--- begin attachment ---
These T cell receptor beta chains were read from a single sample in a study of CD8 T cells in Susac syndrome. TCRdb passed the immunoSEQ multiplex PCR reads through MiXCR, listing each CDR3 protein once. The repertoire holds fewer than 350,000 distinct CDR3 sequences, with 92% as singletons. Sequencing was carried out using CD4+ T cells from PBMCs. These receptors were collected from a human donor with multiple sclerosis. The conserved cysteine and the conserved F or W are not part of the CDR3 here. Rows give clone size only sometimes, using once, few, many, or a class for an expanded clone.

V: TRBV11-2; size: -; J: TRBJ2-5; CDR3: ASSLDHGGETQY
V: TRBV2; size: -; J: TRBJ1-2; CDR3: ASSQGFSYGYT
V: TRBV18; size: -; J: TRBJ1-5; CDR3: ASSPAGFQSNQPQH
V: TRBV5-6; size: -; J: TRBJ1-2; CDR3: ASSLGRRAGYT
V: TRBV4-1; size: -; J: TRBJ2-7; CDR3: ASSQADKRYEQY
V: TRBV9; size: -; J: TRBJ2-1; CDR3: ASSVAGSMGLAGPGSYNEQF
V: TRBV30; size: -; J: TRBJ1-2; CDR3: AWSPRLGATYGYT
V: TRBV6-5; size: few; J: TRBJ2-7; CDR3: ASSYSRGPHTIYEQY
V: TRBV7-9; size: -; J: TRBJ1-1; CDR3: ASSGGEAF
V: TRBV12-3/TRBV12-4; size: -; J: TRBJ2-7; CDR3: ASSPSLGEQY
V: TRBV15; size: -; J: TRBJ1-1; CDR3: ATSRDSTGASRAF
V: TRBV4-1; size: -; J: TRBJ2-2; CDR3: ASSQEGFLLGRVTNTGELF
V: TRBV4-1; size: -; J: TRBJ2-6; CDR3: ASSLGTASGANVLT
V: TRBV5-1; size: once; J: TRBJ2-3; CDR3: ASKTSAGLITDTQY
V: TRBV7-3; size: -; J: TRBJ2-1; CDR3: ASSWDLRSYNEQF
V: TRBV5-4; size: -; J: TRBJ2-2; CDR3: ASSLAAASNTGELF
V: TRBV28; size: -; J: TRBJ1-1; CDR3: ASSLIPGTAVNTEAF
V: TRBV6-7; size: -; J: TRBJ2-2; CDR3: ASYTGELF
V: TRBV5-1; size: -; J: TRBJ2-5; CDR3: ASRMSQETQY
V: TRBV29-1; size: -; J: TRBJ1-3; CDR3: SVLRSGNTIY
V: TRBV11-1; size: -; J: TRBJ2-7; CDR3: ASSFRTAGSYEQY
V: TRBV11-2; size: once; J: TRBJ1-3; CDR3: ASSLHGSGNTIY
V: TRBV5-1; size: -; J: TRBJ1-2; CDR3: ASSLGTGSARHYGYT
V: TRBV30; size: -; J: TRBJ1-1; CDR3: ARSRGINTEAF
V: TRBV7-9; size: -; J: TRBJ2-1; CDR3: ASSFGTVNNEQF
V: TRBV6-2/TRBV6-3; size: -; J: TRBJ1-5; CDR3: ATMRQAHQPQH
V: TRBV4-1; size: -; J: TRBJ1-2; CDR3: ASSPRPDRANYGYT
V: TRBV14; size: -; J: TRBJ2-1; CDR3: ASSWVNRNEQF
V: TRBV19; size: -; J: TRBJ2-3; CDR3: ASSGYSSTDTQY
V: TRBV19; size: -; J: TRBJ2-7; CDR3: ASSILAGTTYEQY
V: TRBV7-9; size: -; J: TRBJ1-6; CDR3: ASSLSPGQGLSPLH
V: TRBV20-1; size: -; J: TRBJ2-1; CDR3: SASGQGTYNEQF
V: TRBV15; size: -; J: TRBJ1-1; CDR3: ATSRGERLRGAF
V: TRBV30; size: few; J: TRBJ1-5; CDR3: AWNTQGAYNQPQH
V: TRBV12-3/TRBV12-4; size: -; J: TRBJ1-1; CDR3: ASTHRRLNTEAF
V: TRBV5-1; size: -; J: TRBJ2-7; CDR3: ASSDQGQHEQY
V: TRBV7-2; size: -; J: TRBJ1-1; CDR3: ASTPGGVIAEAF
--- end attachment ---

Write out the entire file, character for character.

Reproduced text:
These T cell receptor beta chains were read from a single sample in a study of CD8 T cells in Susac syndrome. TCRdb passed the immunoSEQ multiplex PCR reads through MiXCR, listing each CDR3 protein once. The repertoire holds fewer than 350,000 distinct CDR3 sequences, with 92% as singletons. Sequencing was carried out using CD4+ T cells from PBMCs. These receptors were collected from a human donor with multiple sclerosis. The conserved cysteine and the conserved F or W are not part of the CDR3 here. Rows give clone size only sometimes, using once, few, many, or a class for an expanded clone.

V: TRBV11-2; size: -; J: TRBJ2-5; CDR3: ASSLDHGGETQY
V: TRBV2; size: -; J: TRBJ1-2; CDR3: ASSQGFSYGYT
V: TRBV18; size: -; J: TRBJ1-5; CDR3: ASSPAGFQSNQPQH
V: TRBV5-6; size: -; J: TRBJ1-2; CDR3: ASSLGRRAGYT
V: TRBV4-1; size: -; J: TRBJ2-7; CDR3: ASSQADKRYEQY
V: TRBV9; size: -; J: TRBJ2-1; CDR3: ASSVAGSMGLAGPGSYNEQF
V: TRBV30; size: -; J: TRBJ1-2; CDR3: AWSPRLGATYGYT
V: TRBV6-5; size: few; J: TRBJ2-7; CDR3: ASSYSRGPHTIYEQY
V: TRBV7-9; size: -; J: TRBJ1-1; CDR3: ASSGGEAF
V: TRBV12-3/TRBV12-4; size: -; J: TRBJ2-7; CDR3: ASSPSLGEQY
V: TRBV15; size: -; J: TRBJ1-1; CDR3: ATSRDSTGASRAF
V: TRBV4-1; size: -; J: TRBJ2-2; CDR3: ASSQEGFLLGRVTNTGELF
V: TRBV4-1; size: -; J: TRBJ2-6; CDR3: ASSLGTASGANVLT
V: TRBV5-1; size: once; J: TRBJ2-3; CDR3: ASKTSAGLITDTQY
V: TRBV7-3; size: -; J: TRBJ2-1; CDR3: ASSWDLRSYNEQF
V: TRBV5-4; size: -; J: TRBJ2-2; CDR3: ASSLAAASNTGELF
V: TRBV28; size: -; J: TRBJ1-1; CDR3: ASSLIPGTAVNTEAF
V: TRBV6-7; size: -; J: TRBJ2-2; CDR3: ASYTGELF
V: TRBV5-1; size: -; J: TRBJ2-5; CDR3: ASRMSQETQY
V: TRBV29-1; size: -; J: TRBJ1-3; CDR3: SVLRSGNTIY
V: TRBV11-1; size: -; J: TRBJ2-7; CDR3: ASSFRTAGSYEQY
V: TRBV11-2; size: once; J: TRBJ1-3; CDR3: ASSLHGSGNTIY
V: TRBV5-1; size: -; J: TRBJ1-2; CDR3: ASSLGTGSARHYGYT
V: TRBV30; size: -; J: TRBJ1-1; CDR3: ARSRGINTEAF
V: TRBV7-9; size: -; J: TRBJ2-1; CDR3: ASSFGTVNNEQF
V: TRBV6-2/TRBV6-3; size: -; J: TRBJ1-5; CDR3: ATMRQAHQPQH
V: TRBV4-1; size: -; J: TRBJ1-2; CDR3: ASSPRPDRANYGYT
V: TRBV14; size: -; J: TRBJ2-1; CDR3: ASSWVNRNEQF
V: TRBV19; size: -; J: TRBJ2-3; CDR3: ASSGYSSTDTQY
V: TRBV19; size: -; J: TRBJ2-7; CDR3: ASSILAGTTYEQY
V: TRBV7-9; size: -; J: TRBJ1-6; CDR3: ASSLSPGQGLSPLH
V: TRBV20-1; size: -; J: TRBJ2-1; CDR3: SASGQGTYNEQF
V: TRBV15; size: -; J: TRBJ1-1; CDR3: ATSRGERLRGAF
V: TRBV30; size: few; J: TRBJ1-5; CDR3: AWNTQGAYNQPQH
V: TRBV12-3/TRBV12-4; size: -; J: TRBJ1-1; CDR3: ASTHRRLNTEAF
V: TRBV5-1; size: -; J: TRBJ2-7; CDR3: ASSDQGQHEQY
V: TRBV7-2; size: -; J: TRBJ1-1; CDR3: ASTPGGVIAEAF